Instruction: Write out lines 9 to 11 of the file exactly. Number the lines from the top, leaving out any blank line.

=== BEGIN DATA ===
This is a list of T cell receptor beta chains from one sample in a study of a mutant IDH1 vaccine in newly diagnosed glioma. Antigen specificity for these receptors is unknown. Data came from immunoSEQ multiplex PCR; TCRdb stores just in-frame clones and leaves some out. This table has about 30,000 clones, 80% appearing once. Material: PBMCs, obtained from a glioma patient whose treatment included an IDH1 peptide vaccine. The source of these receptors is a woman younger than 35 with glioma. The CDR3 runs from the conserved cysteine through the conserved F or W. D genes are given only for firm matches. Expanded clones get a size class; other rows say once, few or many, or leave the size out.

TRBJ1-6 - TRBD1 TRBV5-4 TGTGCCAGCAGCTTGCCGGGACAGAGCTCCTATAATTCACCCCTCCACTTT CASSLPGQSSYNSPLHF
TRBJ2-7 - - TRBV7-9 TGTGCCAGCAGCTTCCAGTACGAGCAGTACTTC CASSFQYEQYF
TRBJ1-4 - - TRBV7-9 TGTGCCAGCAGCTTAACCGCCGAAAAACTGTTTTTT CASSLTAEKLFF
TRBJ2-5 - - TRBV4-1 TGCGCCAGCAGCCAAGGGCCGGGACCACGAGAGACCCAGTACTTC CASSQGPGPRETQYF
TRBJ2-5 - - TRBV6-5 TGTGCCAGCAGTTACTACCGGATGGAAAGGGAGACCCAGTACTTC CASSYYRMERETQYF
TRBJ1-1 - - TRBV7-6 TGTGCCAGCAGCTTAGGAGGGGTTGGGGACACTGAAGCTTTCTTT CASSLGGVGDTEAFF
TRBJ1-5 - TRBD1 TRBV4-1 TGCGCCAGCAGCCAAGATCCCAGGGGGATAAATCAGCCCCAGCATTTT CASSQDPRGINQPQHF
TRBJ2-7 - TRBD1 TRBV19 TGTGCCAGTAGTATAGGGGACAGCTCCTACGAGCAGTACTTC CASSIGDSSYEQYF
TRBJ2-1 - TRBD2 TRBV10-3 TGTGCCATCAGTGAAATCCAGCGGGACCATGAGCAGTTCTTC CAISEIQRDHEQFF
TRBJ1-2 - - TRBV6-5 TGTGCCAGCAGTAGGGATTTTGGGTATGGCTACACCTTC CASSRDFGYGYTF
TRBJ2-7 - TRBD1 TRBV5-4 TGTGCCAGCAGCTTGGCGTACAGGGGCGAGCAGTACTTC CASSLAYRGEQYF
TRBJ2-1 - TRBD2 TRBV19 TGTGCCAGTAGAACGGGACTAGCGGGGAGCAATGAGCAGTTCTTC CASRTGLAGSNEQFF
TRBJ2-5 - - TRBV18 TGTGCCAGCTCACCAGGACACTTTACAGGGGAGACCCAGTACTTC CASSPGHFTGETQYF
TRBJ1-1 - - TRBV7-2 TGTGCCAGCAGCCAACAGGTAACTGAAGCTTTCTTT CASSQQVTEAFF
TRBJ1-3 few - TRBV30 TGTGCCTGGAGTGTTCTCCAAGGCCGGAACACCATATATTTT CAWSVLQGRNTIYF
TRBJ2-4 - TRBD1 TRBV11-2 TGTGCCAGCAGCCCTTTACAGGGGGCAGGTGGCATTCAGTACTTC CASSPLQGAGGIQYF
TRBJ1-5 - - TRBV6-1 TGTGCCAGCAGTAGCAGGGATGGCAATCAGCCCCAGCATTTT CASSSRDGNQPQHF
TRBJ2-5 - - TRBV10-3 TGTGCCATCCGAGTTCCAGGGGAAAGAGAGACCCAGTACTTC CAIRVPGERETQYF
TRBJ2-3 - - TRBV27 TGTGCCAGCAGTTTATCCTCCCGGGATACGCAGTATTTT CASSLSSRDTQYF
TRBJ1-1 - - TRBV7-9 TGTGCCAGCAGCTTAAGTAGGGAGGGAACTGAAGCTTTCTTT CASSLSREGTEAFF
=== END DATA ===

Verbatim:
TRBJ2-7 - TRBD1 TRBV19 TGTGCCAGTAGTATAGGGGACAGCTCCTACGAGCAGTACTTC CASSIGDSSYEQYF
TRBJ2-1 - TRBD2 TRBV10-3 TGTGCCATCAGTGAAATCCAGCGGGACCATGAGCAGTTCTTC CAISEIQRDHEQFF
TRBJ1-2 - - TRBV6-5 TGTGCCAGCAGTAGGGATTTTGGGTATGGCTACACCTTC CASSRDFGYGYTF